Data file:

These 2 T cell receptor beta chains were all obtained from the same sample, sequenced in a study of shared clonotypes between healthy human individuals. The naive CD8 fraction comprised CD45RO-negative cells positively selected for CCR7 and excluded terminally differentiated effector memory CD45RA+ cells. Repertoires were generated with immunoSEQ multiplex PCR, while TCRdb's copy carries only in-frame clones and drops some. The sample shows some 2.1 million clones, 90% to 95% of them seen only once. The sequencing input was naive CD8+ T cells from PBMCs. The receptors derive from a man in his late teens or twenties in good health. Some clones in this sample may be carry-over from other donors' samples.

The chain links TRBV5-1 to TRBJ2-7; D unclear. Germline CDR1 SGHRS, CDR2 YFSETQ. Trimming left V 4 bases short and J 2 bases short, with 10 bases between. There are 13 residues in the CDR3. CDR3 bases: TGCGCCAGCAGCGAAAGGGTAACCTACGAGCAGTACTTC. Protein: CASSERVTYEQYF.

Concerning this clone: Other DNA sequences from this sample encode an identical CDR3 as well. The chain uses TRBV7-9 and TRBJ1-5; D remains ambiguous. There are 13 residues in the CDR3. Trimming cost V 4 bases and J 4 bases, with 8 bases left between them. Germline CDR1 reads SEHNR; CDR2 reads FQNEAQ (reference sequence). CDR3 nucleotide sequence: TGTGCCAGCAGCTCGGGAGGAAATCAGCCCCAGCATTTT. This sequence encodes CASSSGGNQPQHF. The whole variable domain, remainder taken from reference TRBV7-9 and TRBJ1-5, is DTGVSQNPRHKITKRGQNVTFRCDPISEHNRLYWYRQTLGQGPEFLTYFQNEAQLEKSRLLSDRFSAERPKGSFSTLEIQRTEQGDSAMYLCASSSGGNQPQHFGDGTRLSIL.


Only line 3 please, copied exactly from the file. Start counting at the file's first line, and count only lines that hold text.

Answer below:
Concerning this clone: Other DNA sequences from this sample encode an identical CDR3 as well. The chain uses TRBV7-9 and TRBJ1-5; D remains ambiguous. There are 13 residues in the CDR3. Trimming cost V 4 bases and J 4 bases, with 8 bases left between them. Germline CDR1 reads SEHNR; CDR2 reads FQNEAQ (reference sequence). CDR3 nucleotide sequence: TGTGCCAGCAGCTCGGGAGGAAATCAGCCCCAGCATTTT. This sequence encodes CASSSGGNQPQHF. The whole variable domain, remainder taken from reference TRBV7-9 and TRBJ1-5, is DTGVSQNPRHKITKRGQNVTFRCDPISEHNRLYWYRQTLGQGPEFLTYFQNEAQLEKSRLLSDRFSAERPKGSFSTLEIQRTEQGDSAMYLCASSSGGNQPQHFGDGTRLSIL.